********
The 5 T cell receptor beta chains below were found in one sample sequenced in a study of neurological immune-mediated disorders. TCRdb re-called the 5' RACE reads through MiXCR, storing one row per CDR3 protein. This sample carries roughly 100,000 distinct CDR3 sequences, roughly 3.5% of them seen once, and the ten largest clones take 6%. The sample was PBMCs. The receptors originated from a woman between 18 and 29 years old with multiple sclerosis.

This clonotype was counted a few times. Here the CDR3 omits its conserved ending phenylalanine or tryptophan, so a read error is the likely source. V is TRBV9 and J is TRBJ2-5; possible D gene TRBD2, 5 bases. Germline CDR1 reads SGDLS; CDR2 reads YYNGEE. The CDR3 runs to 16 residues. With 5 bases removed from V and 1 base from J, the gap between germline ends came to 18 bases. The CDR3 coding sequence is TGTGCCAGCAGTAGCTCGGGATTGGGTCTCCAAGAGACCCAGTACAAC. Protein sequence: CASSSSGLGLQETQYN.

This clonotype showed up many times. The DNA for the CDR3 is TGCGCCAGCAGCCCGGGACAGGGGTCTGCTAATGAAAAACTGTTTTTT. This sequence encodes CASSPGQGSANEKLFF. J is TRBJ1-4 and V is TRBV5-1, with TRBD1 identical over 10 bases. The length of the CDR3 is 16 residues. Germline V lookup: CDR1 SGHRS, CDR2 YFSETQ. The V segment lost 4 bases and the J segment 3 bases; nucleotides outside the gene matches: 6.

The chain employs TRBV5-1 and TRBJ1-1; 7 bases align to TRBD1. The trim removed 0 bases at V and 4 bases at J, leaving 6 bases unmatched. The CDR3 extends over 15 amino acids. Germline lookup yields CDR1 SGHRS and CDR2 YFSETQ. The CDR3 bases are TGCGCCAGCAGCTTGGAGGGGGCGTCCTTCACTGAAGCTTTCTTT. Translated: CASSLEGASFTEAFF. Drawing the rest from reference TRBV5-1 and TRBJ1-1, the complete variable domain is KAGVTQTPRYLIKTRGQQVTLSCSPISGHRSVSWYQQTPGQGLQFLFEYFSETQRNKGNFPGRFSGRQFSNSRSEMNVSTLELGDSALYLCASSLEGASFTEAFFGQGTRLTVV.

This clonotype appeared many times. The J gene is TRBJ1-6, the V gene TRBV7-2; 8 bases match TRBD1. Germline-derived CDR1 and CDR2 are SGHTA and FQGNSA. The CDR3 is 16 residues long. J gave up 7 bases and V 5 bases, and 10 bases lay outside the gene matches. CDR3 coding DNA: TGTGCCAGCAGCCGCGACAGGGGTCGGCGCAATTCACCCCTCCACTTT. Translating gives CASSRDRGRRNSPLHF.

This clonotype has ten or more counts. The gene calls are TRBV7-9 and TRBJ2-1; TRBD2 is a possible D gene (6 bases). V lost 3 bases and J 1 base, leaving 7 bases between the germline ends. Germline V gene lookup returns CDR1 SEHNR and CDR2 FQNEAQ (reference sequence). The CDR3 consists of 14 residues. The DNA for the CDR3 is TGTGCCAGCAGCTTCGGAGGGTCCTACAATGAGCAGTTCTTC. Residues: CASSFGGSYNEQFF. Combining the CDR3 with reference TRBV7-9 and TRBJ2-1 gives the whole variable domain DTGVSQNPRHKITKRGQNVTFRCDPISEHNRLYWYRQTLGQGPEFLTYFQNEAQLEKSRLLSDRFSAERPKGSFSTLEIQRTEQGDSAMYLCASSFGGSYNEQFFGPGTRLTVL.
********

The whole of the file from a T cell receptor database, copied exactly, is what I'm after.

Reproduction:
The 5 T cell receptor beta chains below were found in one sample sequenced in a study of neurological immune-mediated disorders. TCRdb re-called the 5' RACE reads through MiXCR, storing one row per CDR3 protein. This sample carries roughly 100,000 distinct CDR3 sequences, roughly 3.5% of them seen once, and the ten largest clones take 6%. The sample was PBMCs. The receptors originated from a woman between 18 and 29 years old with multiple sclerosis.

This clonotype was counted a few times. Here the CDR3 omits its conserved ending phenylalanine or tryptophan, so a read error is the likely source. V is TRBV9 and J is TRBJ2-5; possible D gene TRBD2, 5 bases. Germline CDR1 reads SGDLS; CDR2 reads YYNGEE. The CDR3 runs to 16 residues. With 5 bases removed from V and 1 base from J, the gap between germline ends came to 18 bases. The CDR3 coding sequence is TGTGCCAGCAGTAGCTCGGGATTGGGTCTCCAAGAGACCCAGTACAAC. Protein sequence: CASSSSGLGLQETQYN.

This clonotype showed up many times. The DNA for the CDR3 is TGCGCCAGCAGCCCGGGACAGGGGTCTGCTAATGAAAAACTGTTTTTT. This sequence encodes CASSPGQGSANEKLFF. J is TRBJ1-4 and V is TRBV5-1, with TRBD1 identical over 10 bases. The length of the CDR3 is 16 residues. Germline V lookup: CDR1 SGHRS, CDR2 YFSETQ. The V segment lost 4 bases and the J segment 3 bases; nucleotides outside the gene matches: 6.

The chain employs TRBV5-1 and TRBJ1-1; 7 bases align to TRBD1. The trim removed 0 bases at V and 4 bases at J, leaving 6 bases unmatched. The CDR3 extends over 15 amino acids. Germline lookup yields CDR1 SGHRS and CDR2 YFSETQ. The CDR3 bases are TGCGCCAGCAGCTTGGAGGGGGCGTCCTTCACTGAAGCTTTCTTT. Translated: CASSLEGASFTEAFF. Drawing the rest from reference TRBV5-1 and TRBJ1-1, the complete variable domain is KAGVTQTPRYLIKTRGQQVTLSCSPISGHRSVSWYQQTPGQGLQFLFEYFSETQRNKGNFPGRFSGRQFSNSRSEMNVSTLELGDSALYLCASSLEGASFTEAFFGQGTRLTVV.

This clonotype appeared many times. The J gene is TRBJ1-6, the V gene TRBV7-2; 8 bases match TRBD1. Germline-derived CDR1 and CDR2 are SGHTA and FQGNSA. The CDR3 is 16 residues long. J gave up 7 bases and V 5 bases, and 10 bases lay outside the gene matches. CDR3 coding DNA: TGTGCCAGCAGCCGCGACAGGGGTCGGCGCAATTCACCCCTCCACTTT. Translating gives CASSRDRGRRNSPLHF.

This clonotype has ten or more counts. The gene calls are TRBV7-9 and TRBJ2-1; TRBD2 is a possible D gene (6 bases). V lost 3 bases and J 1 base, leaving 7 bases between the germline ends. Germline V gene lookup returns CDR1 SEHNR and CDR2 FQNEAQ (reference sequence). The CDR3 consists of 14 residues. The DNA for the CDR3 is TGTGCCAGCAGCTTCGGAGGGTCCTACAATGAGCAGTTCTTC. Residues: CASSFGGSYNEQFF. Combining the CDR3 with reference TRBV7-9 and TRBJ2-1 gives the whole variable domain DTGVSQNPRHKITKRGQNVTFRCDPISEHNRLYWYRQTLGQGPEFLTYFQNEAQLEKSRLLSDRFSAERPKGSFSTLEIQRTEQGDSAMYLCASSFGGSYNEQFFGPGTRLTVL.